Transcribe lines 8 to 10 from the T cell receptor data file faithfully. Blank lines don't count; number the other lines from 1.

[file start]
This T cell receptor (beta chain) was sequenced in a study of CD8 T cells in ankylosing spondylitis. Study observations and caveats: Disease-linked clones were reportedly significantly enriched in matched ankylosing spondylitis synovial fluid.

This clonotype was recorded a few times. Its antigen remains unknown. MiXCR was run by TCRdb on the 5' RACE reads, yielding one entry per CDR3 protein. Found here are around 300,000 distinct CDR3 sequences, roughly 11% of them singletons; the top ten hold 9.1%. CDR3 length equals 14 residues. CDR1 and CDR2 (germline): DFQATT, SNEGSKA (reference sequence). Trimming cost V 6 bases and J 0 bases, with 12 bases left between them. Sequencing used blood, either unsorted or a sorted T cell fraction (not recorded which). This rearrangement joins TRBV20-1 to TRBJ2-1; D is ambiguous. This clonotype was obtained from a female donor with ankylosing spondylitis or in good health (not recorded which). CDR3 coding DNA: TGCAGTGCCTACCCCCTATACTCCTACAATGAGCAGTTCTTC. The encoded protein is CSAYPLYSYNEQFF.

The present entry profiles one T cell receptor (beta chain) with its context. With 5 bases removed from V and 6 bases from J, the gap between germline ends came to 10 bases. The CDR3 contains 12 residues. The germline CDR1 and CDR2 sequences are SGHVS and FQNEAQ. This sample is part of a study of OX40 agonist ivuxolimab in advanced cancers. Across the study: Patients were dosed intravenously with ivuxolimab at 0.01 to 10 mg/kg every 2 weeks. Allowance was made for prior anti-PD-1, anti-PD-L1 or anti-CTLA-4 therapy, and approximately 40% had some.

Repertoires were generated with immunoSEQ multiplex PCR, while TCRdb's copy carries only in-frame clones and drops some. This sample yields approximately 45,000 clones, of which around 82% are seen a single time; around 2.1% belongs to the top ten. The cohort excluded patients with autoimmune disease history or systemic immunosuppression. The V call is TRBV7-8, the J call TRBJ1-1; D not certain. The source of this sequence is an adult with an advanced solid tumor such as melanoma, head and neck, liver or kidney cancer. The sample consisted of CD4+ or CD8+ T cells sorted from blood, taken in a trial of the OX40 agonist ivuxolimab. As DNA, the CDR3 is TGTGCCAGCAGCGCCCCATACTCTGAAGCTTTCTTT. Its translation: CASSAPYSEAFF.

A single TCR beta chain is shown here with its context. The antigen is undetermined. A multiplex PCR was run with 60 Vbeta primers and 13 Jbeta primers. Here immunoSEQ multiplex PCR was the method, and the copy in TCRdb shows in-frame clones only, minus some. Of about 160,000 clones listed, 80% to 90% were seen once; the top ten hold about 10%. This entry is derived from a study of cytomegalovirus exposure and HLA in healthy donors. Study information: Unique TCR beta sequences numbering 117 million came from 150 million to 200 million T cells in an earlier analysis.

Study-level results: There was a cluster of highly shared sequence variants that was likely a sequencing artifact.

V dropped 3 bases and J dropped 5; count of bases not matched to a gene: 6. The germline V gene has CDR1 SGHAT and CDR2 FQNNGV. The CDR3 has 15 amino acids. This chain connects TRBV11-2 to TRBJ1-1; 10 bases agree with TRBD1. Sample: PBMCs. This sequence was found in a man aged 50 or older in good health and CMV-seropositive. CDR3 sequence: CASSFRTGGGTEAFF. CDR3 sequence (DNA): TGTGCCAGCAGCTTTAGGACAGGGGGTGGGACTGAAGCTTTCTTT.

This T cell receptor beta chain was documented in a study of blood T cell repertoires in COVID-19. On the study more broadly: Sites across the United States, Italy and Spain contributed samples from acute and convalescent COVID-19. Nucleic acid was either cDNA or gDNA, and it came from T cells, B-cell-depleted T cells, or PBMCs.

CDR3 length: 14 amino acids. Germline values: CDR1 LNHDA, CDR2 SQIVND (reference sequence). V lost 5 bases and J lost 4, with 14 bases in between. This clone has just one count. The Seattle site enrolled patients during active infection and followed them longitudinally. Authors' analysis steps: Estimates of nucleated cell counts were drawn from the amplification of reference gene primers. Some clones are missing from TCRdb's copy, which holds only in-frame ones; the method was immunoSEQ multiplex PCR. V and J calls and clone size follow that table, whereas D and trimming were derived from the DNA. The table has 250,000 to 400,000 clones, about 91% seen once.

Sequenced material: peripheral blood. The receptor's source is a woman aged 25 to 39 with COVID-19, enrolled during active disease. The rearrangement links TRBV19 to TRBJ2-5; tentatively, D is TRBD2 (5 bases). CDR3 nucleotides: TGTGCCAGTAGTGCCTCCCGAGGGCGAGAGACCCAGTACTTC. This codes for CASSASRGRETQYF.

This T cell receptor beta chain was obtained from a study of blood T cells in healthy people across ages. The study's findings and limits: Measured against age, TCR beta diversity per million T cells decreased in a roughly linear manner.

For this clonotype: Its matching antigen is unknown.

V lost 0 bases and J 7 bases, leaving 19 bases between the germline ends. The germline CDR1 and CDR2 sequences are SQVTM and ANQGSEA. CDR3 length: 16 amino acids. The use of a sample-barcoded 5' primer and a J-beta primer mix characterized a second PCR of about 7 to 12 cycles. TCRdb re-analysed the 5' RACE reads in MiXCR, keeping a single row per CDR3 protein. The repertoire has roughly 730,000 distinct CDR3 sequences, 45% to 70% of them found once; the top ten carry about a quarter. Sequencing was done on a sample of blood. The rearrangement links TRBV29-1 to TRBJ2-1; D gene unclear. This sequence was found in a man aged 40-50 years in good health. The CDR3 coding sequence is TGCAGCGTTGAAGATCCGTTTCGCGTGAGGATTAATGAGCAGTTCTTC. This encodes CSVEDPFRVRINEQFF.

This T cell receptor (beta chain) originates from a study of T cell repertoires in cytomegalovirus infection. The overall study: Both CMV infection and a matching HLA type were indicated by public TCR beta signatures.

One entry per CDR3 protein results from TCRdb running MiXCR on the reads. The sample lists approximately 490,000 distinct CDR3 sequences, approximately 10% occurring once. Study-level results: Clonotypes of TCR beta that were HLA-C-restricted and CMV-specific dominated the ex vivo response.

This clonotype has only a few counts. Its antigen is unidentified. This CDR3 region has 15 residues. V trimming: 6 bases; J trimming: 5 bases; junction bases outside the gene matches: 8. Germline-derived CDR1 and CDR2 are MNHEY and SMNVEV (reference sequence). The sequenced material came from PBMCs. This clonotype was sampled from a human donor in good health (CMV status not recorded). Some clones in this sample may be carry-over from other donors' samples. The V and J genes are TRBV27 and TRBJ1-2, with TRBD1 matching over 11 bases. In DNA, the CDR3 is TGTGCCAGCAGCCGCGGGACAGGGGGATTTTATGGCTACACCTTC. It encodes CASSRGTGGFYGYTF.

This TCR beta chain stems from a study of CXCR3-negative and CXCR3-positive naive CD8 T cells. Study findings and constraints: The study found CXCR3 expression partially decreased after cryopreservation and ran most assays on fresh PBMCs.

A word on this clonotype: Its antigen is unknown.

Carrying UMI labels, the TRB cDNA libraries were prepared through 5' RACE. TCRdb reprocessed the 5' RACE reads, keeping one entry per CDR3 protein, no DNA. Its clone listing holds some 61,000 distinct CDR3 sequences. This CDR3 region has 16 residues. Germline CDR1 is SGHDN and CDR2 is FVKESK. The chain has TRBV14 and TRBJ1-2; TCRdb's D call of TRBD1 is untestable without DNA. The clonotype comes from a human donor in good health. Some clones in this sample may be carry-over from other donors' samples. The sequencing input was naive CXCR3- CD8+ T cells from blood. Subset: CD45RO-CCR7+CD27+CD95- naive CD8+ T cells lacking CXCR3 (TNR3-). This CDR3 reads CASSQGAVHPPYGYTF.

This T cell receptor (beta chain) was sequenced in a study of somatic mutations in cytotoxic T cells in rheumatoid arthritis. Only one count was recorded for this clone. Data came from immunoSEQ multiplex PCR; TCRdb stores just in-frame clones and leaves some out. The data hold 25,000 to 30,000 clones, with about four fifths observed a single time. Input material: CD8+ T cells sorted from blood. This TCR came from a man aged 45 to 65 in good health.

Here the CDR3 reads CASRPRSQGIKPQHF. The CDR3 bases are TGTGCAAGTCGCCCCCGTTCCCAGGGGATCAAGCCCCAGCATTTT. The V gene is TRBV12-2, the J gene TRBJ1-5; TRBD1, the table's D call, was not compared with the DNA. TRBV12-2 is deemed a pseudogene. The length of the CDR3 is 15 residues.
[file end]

This T cell receptor beta chain was documented in a study of blood T cell repertoires in COVID-19. On the study more broadly: Sites across the United States, Italy and Spain contributed samples from acute and convalescent COVID-19. Nucleic acid was either cDNA or gDNA, and it came from T cells, B-cell-depleted T cells, or PBMCs.

CDR3 length: 14 amino acids. Germline values: CDR1 LNHDA, CDR2 SQIVND (reference sequence). V lost 5 bases and J lost 4, with 14 bases in between. This clone has just one count. The Seattle site enrolled patients during active infection and followed them longitudinally. Authors' analysis steps: Estimates of nucleated cell counts were drawn from the amplification of reference gene primers. Some clones are missing from TCRdb's copy, which holds only in-frame ones; the method was immunoSEQ multiplex PCR. V and J calls and clone size follow that table, whereas D and trimming were derived from the DNA. The table has 250,000 to 400,000 clones, about 91% seen once.

Sequenced material: peripheral blood. The receptor's source is a woman aged 25 to 39 with COVID-19, enrolled during active disease. The rearrangement links TRBV19 to TRBJ2-5; tentatively, D is TRBD2 (5 bases). CDR3 nucleotides: TGTGCCAGTAGTGCCTCCCGAGGGCGAGAGACCCAGTACTTC. This codes for CASSASRGRETQYF.